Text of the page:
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The Wayne Barnes tweet that hasn’t aged well

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Referee Wayne Barnes commendably hasn’t shied away from using social media despite the massive amount of abuse received in November after he took charge of the France versus South Africa match in Marseille. That Autumn Nations Series game was the occasion when he became the world’s most capped Test referee, his 101st appointment moving him ahead of Nigel Owens.

The fallout from that game which featured two red cards turned nasty on social media, resulting in the RFU shelving plans for an on-pitch half-time presentation of a referee memento to Barnes at Twickenham a fortnight later for fear that it would be marred by booing at the England-South Africa game.

It was a few weeks after in December when the 43-year-old detailed a harrowing account on The Good, the Bad & the Rugby podcast of the direct abuse aimed at his wife Polly and the threats made to their family.

“Criticism on social media quickly becomes abuse,” said referee Barnes at the time. “That’s the world we live in. That’s social media. But I make the decision to be a referee, make the decision to be on social media. Polly, my wife, doesn’t make the decision to be a referee.

“On the Saturday night, there started to be some direct abuse at Polly. And then, the following two or three days, there was direct abuse to Polly. Threats of sexual violence and threats against the kids. To Polly and to me, direct threats about our kids. That takes it to a different level.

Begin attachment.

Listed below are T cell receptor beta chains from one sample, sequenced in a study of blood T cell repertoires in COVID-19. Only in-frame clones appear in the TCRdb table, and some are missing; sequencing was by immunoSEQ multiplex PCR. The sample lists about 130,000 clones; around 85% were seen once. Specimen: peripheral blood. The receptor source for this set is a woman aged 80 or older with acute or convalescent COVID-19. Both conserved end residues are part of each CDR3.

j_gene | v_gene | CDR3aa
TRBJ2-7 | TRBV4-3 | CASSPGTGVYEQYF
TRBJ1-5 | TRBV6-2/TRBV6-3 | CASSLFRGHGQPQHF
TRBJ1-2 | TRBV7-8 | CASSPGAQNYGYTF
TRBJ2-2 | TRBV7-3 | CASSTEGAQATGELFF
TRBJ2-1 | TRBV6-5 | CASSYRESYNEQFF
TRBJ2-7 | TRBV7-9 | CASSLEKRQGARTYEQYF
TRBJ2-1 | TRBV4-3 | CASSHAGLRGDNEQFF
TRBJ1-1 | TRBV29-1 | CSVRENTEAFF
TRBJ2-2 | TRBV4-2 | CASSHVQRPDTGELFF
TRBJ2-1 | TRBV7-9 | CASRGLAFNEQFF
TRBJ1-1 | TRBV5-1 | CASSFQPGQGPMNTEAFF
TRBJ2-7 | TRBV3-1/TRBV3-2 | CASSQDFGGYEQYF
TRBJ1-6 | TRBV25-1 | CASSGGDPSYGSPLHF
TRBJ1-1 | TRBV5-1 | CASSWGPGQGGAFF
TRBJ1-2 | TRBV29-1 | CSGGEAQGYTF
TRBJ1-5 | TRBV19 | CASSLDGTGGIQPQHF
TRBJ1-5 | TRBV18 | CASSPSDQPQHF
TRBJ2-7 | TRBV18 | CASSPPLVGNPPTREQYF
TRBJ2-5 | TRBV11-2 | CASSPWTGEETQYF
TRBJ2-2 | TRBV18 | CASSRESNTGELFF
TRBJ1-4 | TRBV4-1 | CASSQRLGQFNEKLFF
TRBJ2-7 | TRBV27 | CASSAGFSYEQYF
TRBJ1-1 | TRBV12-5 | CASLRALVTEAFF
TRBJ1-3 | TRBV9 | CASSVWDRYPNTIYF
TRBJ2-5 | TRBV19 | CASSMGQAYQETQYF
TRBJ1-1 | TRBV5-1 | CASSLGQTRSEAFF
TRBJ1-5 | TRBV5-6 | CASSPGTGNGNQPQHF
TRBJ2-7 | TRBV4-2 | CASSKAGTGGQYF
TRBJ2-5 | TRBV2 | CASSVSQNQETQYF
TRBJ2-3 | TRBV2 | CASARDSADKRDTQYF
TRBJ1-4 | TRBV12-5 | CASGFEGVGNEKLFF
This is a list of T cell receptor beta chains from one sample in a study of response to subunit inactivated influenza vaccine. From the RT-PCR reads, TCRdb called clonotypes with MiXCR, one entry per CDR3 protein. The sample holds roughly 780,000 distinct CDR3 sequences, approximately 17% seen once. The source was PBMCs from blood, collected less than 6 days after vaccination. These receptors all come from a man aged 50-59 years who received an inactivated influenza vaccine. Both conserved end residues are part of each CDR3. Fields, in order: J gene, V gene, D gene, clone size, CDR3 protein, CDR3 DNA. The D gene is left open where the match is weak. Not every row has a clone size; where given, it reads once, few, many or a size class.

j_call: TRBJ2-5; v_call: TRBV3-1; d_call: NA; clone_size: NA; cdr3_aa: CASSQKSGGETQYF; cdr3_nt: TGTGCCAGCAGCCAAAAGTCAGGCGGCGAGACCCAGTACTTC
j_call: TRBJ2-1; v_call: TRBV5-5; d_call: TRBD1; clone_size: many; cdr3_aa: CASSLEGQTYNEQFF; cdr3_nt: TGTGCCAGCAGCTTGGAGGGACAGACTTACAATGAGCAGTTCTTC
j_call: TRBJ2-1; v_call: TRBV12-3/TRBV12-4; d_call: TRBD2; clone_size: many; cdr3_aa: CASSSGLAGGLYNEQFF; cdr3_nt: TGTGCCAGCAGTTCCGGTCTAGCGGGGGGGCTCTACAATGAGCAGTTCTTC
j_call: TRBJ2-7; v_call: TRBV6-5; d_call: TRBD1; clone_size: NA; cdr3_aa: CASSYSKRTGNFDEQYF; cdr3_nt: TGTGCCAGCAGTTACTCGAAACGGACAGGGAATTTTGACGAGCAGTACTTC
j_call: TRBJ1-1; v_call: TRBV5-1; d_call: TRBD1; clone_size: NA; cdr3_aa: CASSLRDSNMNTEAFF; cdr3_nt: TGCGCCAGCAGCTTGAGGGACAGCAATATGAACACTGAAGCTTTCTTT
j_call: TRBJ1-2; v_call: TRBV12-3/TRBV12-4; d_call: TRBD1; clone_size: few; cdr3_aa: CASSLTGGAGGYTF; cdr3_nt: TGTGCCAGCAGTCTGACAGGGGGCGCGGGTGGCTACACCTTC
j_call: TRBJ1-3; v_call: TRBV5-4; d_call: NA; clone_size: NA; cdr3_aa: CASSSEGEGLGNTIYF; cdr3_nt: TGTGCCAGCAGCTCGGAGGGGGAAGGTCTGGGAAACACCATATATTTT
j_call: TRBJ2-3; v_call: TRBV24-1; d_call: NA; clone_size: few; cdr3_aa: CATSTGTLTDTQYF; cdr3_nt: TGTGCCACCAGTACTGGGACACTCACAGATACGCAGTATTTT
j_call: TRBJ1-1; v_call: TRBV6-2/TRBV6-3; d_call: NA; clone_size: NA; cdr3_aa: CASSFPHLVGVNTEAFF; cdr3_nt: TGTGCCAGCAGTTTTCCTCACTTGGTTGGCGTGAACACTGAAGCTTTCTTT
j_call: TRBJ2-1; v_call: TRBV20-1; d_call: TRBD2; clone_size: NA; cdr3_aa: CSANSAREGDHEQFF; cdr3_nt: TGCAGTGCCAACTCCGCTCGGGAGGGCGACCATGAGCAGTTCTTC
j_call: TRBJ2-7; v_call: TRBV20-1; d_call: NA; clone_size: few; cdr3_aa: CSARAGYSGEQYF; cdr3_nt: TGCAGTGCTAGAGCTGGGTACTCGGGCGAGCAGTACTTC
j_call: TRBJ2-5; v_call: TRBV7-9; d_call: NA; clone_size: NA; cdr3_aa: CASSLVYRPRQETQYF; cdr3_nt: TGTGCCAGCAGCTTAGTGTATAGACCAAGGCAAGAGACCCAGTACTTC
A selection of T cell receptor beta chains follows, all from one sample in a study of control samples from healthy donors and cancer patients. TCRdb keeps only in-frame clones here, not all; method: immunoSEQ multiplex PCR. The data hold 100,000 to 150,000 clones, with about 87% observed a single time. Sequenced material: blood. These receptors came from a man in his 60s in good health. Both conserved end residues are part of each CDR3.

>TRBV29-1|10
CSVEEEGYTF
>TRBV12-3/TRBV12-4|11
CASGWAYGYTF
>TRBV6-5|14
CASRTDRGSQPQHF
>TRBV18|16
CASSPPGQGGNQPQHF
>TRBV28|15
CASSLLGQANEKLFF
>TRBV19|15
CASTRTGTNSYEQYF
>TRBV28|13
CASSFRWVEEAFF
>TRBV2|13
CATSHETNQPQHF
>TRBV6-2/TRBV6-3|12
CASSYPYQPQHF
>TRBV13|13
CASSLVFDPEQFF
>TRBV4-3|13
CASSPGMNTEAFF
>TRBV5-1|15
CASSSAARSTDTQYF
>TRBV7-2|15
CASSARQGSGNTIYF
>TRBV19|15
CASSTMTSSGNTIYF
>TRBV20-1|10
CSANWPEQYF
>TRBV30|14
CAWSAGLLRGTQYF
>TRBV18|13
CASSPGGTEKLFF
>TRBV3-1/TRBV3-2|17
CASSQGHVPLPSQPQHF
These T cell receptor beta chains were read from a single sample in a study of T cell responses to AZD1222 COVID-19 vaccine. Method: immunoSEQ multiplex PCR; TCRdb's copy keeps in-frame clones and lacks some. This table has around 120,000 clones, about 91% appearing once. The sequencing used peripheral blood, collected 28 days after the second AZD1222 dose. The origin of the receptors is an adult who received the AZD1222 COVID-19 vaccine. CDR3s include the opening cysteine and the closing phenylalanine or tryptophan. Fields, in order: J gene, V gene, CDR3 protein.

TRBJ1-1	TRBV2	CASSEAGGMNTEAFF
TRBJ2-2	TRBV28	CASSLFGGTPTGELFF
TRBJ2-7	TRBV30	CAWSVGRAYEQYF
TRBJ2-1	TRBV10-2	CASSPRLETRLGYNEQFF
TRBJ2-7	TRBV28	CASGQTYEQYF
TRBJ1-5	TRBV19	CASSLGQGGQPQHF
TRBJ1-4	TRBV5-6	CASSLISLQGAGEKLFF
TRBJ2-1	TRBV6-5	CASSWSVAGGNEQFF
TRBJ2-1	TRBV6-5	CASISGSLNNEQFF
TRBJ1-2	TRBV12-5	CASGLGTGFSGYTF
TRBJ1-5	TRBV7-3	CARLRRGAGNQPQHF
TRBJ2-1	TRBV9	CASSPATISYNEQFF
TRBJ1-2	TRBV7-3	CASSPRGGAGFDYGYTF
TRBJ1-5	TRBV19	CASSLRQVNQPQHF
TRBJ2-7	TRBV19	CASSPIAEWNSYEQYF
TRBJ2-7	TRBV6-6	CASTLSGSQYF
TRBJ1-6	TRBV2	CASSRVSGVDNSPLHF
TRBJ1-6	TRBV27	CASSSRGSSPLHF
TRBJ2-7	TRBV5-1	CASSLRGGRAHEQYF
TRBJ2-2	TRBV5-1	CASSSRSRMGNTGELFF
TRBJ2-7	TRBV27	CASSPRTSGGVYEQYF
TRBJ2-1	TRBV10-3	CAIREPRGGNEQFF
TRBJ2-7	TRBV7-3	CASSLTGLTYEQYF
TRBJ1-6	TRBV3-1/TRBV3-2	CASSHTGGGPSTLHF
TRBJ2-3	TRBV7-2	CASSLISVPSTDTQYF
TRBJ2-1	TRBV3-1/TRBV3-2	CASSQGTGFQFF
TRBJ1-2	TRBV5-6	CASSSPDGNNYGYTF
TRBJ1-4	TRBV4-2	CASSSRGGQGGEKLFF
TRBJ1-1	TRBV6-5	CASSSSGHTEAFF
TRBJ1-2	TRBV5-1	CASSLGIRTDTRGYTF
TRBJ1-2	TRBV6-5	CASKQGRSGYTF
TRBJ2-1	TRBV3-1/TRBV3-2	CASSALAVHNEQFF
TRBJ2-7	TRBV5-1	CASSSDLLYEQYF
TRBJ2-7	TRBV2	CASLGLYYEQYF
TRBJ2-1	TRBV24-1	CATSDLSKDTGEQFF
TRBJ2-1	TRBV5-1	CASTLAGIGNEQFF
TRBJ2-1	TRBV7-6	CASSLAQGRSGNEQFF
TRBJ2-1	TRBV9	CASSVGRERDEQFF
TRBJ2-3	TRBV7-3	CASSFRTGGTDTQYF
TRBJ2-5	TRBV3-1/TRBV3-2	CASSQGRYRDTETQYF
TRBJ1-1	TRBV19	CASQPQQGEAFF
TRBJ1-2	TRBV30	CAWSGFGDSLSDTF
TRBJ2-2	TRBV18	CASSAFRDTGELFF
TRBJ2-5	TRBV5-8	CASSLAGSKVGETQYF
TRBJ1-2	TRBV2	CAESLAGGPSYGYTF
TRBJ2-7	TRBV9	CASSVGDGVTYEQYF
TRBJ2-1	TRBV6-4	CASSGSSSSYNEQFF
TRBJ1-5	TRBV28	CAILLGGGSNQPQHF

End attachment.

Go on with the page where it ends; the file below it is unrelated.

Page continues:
“When you have done 100 games, you have got a lot of experience and think you can prepare for most things. You can’t prepare for that. When I said it’s been a s***** couple of weeks, it’s been a s***** couple of weeks. It wasn’t even a line that was crossed – you have gone so far beyond it you can’t even see the line.”

Having since pulled back from contemplating quitting as a referee, law firm partner Barnes was rostered last Saturday to referee his 26th Six Nations match. Ahead of that Ireland versus France clash, he tweeted a 70-second video about the application of the head contact process in rugby.

“How does a referee decide on the degree of danger when using the head contact process in rugby union? The turtles explain all. Hope this helps with this weekend of Six Nations rugby. #ThrowTheBook.”

That tweet went on to have nearly 100,000 views after Barnes was caught up in a major talking, his 26th-minute decision to only yellow card French prop Uini Atonio for his juddering collision with Rob Herring. Before it was confirmed on Monday that Atonio was being cited and will appear at a disciplinary hearing this Wednesday, Barnes’ tweet attracted numerous responses. Below is a selection of the debate it ignited:

“This didn’t age too well Wayne.”

“Thanks, Wayne. If a player leaves the field with a brain injury following an upright no-wrap ‘tackle’, what degree of danger are they likely to have been subject to would you say? Just wondering.”

“Red all day long! Shocking decision Wayne.”

“I believe you are one of the best refs in the game, and without refs, there is no game, so maybe commenters might ease up? That all said, having reviewed the incident post-game, would you say you’re happy with yellow? Do you expect the citing commissioners to cite Antonio?”


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